Wednesday, September 29, 2010
UTMS Japan - Tokyo Visit
I am in Tokyo to present information about how the City of Portland is using traffic signals to reduce our environmental load. The presentation is approximately 18 hours from when I landed at Narita airport, so I may not be at my best without another cup of coffee!
Here are the initial pictures from my visit. The first photo is the view from my hotel room which is the Grand Prince Hotel Akasaka. I am on the 35th Floor and the room is spacious and comfortable. The view is very nice and I am close to the Imperial Palace and the Nagatacho Station on the Hanzomon Line. It's a great spot to start the visit.
I have brought gifts for my hosts as is customary in Japan. I found some great things to put in the Made in Oregon bag including candleholders made from recycled bike parts from Resource Revival, a variety of chocolate covered treats from the Made in Oregon store, chocolate covered coffee beans from Coffee People and coffee from Portland Roasting. I got a book from Powells at the airport that includes aerial photos of Portland and its surroundings, so I think this will be recieved well.
The initial perspectives I have on arrivals is that Tokyo is a late night town. I awoke at 5:30 AM today and was on the streets by 6. Walking around I found there weren't many shops open until 7 AM, even the coffee shops and no one has free WiFi. I am stuck paying $20 equivalent at the hotel! There was a rumor that McDonalds had free WiFi, but it turned out false (at least the one that I went to).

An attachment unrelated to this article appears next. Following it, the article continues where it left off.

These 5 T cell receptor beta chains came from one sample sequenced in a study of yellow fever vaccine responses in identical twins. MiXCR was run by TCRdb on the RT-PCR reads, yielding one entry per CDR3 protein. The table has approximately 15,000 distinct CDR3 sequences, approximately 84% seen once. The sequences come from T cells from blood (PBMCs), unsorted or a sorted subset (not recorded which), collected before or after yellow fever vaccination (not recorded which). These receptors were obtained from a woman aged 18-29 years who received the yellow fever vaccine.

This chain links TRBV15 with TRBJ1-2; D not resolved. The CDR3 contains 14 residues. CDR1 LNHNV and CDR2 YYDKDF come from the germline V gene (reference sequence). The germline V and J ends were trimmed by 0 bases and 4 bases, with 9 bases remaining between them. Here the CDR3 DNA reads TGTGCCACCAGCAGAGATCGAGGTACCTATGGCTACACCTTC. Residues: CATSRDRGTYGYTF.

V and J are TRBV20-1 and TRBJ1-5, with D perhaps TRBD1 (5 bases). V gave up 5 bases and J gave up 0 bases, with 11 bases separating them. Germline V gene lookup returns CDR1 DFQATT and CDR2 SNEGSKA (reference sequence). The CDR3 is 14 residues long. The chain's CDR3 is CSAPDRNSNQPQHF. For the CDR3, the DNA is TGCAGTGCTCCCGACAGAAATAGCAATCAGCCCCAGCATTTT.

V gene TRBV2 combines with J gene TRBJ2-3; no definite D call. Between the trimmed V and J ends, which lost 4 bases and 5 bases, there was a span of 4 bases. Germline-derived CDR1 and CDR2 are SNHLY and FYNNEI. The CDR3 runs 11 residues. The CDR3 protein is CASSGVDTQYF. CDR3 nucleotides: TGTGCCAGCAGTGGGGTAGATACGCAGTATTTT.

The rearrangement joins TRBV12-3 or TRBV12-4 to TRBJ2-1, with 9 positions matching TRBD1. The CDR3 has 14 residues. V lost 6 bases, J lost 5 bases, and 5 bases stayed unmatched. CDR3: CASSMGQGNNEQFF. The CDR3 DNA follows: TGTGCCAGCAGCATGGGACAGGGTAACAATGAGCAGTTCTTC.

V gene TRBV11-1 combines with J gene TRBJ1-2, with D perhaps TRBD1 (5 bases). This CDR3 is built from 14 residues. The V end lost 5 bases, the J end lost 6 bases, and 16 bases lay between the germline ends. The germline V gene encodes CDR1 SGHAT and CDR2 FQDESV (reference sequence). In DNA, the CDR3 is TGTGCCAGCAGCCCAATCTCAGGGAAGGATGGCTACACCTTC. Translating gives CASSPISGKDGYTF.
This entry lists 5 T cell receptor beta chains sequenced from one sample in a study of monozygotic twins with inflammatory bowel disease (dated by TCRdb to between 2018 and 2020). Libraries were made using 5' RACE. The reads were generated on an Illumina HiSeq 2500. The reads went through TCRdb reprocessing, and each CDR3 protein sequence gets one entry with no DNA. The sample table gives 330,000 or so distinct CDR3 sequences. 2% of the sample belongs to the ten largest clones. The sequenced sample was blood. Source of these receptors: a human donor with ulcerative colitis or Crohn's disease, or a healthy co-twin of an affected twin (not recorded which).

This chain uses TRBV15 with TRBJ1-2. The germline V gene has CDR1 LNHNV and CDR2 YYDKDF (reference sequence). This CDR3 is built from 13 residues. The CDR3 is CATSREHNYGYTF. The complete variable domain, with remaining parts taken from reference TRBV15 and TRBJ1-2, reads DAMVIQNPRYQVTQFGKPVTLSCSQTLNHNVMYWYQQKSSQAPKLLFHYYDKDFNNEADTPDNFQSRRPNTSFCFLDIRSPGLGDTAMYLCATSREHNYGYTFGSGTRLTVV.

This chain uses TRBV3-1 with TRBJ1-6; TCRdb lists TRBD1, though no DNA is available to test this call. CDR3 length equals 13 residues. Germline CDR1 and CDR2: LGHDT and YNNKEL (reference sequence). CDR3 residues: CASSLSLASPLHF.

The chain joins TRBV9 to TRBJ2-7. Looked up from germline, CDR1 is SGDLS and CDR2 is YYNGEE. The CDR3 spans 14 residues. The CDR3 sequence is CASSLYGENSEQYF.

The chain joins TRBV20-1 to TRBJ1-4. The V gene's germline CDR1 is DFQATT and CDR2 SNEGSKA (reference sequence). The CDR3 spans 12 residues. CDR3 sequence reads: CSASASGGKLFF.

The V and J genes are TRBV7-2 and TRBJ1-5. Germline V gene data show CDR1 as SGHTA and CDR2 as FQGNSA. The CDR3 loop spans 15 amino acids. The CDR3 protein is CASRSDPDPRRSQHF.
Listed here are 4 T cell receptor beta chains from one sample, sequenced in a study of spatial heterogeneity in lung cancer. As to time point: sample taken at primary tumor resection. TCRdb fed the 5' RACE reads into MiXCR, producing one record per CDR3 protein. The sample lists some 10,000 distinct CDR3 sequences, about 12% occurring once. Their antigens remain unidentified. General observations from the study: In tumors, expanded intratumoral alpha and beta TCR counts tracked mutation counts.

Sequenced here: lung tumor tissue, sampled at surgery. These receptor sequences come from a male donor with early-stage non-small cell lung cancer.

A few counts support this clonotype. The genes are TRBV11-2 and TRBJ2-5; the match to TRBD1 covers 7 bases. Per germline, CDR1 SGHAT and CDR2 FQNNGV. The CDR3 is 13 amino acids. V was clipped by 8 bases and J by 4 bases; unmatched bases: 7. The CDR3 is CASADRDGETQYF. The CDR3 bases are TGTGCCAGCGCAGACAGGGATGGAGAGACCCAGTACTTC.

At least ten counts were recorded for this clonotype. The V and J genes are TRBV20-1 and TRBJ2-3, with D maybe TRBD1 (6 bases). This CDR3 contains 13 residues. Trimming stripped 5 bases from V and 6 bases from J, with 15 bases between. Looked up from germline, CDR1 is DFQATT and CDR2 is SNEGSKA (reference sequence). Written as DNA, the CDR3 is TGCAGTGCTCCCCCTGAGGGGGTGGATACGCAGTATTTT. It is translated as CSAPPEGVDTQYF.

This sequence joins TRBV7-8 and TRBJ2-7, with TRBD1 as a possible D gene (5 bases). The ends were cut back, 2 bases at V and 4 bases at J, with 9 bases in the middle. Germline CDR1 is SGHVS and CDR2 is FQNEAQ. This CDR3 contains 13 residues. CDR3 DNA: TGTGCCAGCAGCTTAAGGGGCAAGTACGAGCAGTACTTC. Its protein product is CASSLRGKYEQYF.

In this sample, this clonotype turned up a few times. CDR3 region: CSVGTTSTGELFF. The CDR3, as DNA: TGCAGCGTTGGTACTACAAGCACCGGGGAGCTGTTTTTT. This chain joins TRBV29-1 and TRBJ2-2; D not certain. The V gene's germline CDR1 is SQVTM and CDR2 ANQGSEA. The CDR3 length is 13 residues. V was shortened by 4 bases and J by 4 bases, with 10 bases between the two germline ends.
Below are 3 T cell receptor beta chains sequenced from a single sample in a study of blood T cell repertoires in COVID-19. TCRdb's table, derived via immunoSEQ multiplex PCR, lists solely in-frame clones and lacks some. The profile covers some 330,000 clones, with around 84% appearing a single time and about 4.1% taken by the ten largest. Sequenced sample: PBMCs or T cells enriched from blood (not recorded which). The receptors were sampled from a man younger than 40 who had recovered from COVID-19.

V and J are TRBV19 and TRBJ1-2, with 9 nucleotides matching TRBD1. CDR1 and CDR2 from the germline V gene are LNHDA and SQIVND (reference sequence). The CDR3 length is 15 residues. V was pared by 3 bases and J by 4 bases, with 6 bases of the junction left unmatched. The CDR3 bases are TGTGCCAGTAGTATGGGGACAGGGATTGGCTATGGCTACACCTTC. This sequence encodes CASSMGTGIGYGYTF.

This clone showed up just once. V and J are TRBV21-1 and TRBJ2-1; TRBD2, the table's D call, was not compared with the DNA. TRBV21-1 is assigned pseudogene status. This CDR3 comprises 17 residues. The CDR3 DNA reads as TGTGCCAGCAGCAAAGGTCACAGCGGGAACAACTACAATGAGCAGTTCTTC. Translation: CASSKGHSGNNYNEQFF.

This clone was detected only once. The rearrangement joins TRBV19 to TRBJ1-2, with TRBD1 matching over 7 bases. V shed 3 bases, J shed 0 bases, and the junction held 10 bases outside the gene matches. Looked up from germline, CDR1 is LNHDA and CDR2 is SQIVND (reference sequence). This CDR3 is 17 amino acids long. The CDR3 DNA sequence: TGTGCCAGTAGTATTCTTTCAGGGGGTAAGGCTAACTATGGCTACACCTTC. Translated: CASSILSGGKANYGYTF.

I am doing a bit of catch up with work email as well since I am travelling on behalf of the City and am grateful for the opportunity to participate in this exchange.
I am keeping an eye out for transportation facilities as always and found a few things that are worth considering for Portland.
The first example was a cross bike (adjacent to the crosswalk) that creates some facilities for people on bicycles that wouldn't otherwise have a connection clearly delineated. I'd be interested in their practice for implementation and when they choose to do this off-street and when on-street. I probably won't have much opportunity to talk with bicycle planners at this conference, since is primarily technology related.
The pedestrian indications are a mixed bag and they may be in the transition phase between the old style, which appear to be backlit light blue signs for walk and red don't walk indications. It appears they are going to a green walking person and a red don't walk. They flash the Walk indication to indicate when to clear the intersection, which is slightly different from our message. It does make me wonder whether we should flash the Walk when it is becoming stale and you're close to changing. It's a pretty small change that could improve information for peds.
They also add a sign adjacent to the pedestrian indications which I can't translate. I will ask about this at the meeting.